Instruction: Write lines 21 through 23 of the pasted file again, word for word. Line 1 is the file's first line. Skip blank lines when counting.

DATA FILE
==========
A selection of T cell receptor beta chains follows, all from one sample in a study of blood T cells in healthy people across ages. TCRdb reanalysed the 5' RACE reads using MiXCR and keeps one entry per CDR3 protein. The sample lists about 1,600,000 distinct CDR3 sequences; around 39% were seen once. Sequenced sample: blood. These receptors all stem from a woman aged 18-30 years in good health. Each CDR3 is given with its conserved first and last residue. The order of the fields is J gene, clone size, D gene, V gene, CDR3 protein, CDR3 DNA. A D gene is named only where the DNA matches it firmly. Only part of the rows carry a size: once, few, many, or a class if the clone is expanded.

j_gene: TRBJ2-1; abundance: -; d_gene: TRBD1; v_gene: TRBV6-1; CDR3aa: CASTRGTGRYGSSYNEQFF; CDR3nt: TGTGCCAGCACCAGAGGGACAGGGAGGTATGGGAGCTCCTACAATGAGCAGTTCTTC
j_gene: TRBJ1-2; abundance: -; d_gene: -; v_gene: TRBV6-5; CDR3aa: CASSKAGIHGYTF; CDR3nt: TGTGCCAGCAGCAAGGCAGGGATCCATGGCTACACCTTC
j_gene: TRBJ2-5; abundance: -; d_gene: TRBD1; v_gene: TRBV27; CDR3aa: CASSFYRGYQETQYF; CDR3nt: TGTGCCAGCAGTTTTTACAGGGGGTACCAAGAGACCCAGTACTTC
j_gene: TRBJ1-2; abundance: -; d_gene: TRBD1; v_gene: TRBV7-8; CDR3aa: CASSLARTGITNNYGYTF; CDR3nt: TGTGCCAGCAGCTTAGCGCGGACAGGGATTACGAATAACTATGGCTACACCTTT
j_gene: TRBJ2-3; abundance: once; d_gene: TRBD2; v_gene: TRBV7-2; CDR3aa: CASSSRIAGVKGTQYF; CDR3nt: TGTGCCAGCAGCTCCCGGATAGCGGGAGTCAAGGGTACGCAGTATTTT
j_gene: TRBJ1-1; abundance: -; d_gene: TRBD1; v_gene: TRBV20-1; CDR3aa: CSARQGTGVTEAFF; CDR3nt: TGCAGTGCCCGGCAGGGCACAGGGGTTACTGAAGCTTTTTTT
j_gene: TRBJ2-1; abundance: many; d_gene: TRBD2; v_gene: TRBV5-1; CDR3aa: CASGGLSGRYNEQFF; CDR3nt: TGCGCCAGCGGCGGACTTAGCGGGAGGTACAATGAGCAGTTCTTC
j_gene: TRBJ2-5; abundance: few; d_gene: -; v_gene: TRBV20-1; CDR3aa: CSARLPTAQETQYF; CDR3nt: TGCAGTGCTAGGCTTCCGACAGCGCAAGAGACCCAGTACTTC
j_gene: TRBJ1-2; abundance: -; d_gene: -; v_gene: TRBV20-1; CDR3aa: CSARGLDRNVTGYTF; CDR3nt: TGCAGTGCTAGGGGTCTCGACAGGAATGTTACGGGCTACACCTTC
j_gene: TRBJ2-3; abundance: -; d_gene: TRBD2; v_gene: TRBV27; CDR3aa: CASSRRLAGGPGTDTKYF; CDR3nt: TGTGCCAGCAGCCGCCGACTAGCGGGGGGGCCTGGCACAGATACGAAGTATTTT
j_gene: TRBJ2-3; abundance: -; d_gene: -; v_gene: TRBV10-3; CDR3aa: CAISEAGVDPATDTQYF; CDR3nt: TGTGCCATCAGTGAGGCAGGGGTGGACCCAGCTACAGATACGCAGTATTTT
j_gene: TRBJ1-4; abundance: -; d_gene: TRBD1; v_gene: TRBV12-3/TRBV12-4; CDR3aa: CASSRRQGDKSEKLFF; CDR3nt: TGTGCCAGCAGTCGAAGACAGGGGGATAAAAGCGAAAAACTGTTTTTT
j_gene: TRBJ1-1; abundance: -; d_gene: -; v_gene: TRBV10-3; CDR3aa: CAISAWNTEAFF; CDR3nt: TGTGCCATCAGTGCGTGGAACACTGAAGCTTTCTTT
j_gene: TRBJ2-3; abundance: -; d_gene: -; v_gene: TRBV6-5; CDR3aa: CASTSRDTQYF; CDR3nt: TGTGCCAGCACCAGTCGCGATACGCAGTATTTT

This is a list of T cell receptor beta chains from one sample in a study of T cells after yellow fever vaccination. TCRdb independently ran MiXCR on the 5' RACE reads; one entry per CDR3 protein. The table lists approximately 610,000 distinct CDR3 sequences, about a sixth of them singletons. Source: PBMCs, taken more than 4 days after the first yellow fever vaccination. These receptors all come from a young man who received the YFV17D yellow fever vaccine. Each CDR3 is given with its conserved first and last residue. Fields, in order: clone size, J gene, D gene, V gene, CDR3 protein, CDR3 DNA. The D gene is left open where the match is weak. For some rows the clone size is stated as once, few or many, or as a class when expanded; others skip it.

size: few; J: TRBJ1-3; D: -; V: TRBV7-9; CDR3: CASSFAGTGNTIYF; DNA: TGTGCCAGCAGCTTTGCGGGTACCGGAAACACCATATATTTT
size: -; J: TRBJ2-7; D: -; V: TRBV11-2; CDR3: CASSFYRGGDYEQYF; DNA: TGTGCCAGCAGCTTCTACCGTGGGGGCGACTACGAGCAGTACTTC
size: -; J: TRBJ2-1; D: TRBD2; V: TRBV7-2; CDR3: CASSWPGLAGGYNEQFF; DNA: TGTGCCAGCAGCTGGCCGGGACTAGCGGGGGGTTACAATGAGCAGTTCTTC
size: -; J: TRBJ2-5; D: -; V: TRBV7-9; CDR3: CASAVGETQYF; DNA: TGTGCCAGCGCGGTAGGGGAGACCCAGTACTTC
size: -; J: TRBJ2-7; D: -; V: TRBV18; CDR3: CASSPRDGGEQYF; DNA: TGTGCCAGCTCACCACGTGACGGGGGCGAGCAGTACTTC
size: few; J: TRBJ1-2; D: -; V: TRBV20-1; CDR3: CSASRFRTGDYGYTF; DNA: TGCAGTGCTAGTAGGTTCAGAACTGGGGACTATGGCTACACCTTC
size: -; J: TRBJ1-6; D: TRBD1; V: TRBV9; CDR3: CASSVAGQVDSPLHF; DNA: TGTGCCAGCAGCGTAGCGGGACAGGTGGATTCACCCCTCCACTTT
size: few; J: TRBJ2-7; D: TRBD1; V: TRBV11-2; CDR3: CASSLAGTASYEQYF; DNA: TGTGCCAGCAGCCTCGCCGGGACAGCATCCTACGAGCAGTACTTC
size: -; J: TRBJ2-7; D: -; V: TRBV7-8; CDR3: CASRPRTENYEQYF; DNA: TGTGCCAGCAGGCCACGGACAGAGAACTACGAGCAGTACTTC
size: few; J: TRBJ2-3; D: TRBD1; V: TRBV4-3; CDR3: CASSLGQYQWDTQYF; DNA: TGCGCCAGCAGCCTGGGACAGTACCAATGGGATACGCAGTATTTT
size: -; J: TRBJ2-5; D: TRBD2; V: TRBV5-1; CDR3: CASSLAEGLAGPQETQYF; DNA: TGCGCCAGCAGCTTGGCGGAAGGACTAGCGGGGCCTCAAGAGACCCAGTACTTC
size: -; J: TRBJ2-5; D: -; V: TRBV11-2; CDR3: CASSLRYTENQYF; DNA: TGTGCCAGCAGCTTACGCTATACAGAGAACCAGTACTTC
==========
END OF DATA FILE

size: -; J: TRBJ2-7; D: -; V: TRBV18; CDR3: CASSPRDGGEQYF; DNA: TGTGCCAGCTCACCACGTGACGGGGGCGAGCAGTACTTC
size: few; J: TRBJ1-2; D: -; V: TRBV20-1; CDR3: CSASRFRTGDYGYTF; DNA: TGCAGTGCTAGTAGGTTCAGAACTGGGGACTATGGCTACACCTTC
size: -; J: TRBJ1-6; D: TRBD1; V: TRBV9; CDR3: CASSVAGQVDSPLHF; DNA: TGTGCCAGCAGCGTAGCGGGACAGGTGGATTCACCCCTCCACTTT